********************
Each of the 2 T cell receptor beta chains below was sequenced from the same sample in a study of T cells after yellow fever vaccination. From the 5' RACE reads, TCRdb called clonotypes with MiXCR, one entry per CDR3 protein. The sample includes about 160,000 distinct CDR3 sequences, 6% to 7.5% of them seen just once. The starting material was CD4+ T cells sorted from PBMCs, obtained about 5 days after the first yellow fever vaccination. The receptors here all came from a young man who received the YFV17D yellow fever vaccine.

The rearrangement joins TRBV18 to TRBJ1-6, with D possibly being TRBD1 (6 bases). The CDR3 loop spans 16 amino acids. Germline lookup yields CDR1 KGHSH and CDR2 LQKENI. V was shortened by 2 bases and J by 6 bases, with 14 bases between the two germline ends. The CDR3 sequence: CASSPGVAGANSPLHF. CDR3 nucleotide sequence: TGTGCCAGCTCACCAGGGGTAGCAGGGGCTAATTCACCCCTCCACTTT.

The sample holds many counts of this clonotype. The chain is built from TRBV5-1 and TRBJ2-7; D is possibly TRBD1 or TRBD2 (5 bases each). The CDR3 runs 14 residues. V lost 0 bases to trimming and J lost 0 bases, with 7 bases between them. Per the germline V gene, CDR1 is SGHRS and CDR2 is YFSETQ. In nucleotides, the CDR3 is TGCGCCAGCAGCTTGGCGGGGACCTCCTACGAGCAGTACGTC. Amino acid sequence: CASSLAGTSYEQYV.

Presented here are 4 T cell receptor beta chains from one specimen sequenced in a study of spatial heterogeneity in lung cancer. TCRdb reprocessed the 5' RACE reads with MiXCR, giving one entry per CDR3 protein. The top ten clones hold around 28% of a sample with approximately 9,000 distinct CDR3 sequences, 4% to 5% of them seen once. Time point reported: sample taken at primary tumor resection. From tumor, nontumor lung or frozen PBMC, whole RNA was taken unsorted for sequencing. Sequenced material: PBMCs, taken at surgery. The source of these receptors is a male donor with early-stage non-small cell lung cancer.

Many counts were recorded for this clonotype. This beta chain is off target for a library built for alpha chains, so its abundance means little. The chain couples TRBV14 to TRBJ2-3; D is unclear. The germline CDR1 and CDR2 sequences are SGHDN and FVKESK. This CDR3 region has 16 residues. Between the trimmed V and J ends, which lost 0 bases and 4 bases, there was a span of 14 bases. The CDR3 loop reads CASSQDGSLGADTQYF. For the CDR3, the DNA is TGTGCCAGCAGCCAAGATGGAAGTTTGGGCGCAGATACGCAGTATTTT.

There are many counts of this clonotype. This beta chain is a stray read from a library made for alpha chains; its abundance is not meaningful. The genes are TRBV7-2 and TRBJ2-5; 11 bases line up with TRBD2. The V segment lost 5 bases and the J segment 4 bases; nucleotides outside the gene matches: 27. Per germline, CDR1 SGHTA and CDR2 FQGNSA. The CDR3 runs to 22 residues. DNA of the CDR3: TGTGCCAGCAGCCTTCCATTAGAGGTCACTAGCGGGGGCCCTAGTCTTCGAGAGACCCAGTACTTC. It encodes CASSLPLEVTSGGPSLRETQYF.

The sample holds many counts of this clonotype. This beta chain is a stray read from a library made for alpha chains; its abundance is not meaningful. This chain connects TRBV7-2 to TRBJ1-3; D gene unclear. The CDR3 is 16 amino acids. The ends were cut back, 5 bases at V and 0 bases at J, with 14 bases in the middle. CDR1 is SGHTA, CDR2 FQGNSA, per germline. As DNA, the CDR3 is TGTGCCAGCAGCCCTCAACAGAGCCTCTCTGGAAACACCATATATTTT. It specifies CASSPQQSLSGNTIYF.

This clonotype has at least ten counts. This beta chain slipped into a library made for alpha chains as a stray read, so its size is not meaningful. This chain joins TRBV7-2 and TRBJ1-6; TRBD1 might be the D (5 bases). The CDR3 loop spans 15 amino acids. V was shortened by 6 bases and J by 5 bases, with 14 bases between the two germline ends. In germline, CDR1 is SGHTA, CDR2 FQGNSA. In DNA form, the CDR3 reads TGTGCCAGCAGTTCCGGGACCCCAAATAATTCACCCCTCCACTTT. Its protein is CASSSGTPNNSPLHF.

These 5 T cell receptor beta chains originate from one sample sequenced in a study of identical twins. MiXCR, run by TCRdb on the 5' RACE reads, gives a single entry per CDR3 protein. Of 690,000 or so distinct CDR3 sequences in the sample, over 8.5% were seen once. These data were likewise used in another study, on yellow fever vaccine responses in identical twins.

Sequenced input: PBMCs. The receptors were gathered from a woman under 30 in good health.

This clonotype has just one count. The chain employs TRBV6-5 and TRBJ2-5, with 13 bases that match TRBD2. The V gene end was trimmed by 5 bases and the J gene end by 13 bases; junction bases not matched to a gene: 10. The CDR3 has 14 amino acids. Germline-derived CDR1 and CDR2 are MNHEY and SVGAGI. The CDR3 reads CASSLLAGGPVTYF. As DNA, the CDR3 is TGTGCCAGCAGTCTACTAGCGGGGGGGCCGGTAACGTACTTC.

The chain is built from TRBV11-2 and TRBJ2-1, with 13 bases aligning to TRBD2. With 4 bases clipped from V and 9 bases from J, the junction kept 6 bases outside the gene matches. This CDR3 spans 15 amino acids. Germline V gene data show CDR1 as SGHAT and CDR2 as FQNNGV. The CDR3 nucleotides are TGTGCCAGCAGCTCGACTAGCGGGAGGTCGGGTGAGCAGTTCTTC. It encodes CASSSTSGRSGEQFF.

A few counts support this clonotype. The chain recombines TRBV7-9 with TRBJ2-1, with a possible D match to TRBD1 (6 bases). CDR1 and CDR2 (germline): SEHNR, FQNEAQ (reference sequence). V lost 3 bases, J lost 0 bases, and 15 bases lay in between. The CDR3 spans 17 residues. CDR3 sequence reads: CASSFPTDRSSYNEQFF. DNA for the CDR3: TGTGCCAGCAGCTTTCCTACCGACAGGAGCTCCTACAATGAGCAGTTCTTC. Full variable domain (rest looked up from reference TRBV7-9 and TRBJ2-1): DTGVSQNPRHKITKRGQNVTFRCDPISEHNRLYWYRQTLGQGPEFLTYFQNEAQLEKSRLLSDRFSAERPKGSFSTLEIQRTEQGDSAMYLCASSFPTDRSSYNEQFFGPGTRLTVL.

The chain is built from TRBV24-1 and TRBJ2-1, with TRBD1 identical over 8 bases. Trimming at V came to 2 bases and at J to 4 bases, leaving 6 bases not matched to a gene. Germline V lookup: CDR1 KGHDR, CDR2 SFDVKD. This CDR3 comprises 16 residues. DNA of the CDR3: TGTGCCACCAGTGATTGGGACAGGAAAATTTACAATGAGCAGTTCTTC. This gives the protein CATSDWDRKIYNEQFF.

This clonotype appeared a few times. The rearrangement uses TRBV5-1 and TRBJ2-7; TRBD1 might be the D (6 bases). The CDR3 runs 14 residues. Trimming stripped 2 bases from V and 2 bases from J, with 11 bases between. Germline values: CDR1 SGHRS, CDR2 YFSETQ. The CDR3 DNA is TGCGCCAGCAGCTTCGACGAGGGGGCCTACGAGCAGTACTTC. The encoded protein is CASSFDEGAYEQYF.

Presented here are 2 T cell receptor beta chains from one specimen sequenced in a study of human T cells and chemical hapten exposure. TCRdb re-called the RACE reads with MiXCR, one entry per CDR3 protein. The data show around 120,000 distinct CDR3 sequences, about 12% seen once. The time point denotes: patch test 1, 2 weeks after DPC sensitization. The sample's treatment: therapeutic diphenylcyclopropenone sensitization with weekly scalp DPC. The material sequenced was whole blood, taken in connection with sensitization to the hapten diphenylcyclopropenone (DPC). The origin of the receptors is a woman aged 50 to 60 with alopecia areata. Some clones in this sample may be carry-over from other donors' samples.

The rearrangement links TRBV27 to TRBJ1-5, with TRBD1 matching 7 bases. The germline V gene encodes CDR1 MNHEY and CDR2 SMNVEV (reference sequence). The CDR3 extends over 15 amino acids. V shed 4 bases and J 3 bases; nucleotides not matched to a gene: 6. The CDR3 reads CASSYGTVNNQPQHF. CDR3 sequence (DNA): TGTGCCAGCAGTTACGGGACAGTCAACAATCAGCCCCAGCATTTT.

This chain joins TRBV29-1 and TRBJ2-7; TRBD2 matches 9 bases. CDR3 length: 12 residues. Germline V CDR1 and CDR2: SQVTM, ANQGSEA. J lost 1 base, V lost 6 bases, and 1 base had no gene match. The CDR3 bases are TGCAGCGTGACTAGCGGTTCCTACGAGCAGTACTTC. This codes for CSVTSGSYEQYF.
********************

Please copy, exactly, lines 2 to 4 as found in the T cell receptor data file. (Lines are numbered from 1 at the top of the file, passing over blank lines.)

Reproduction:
The rearrangement joins TRBV18 to TRBJ1-6, with D possibly being TRBD1 (6 bases). The CDR3 loop spans 16 amino acids. Germline lookup yields CDR1 KGHSH and CDR2 LQKENI. V was shortened by 2 bases and J by 6 bases, with 14 bases between the two germline ends. The CDR3 sequence: CASSPGVAGANSPLHF. CDR3 nucleotide sequence: TGTGCCAGCTCACCAGGGGTAGCAGGGGCTAATTCACCCCTCCACTTT.

The sample holds many counts of this clonotype. The chain is built from TRBV5-1 and TRBJ2-7; D is possibly TRBD1 or TRBD2 (5 bases each). The CDR3 runs 14 residues. V lost 0 bases to trimming and J lost 0 bases, with 7 bases between them. Per the germline V gene, CDR1 is SGHRS and CDR2 is YFSETQ. In nucleotides, the CDR3 is TGCGCCAGCAGCTTGGCGGGGACCTCCTACGAGCAGTACGTC. Amino acid sequence: CASSLAGTSYEQYV.

Presented here are 4 T cell receptor beta chains from one specimen sequenced in a study of spatial heterogeneity in lung cancer. TCRdb reprocessed the 5' RACE reads with MiXCR, giving one entry per CDR3 protein. The top ten clones hold around 28% of a sample with approximately 9,000 distinct CDR3 sequences, 4% to 5% of them seen once. Time point reported: sample taken at primary tumor resection. From tumor, nontumor lung or frozen PBMC, whole RNA was taken unsorted for sequencing. Sequenced material: PBMCs, taken at surgery. The source of these receptors is a male donor with early-stage non-small cell lung cancer.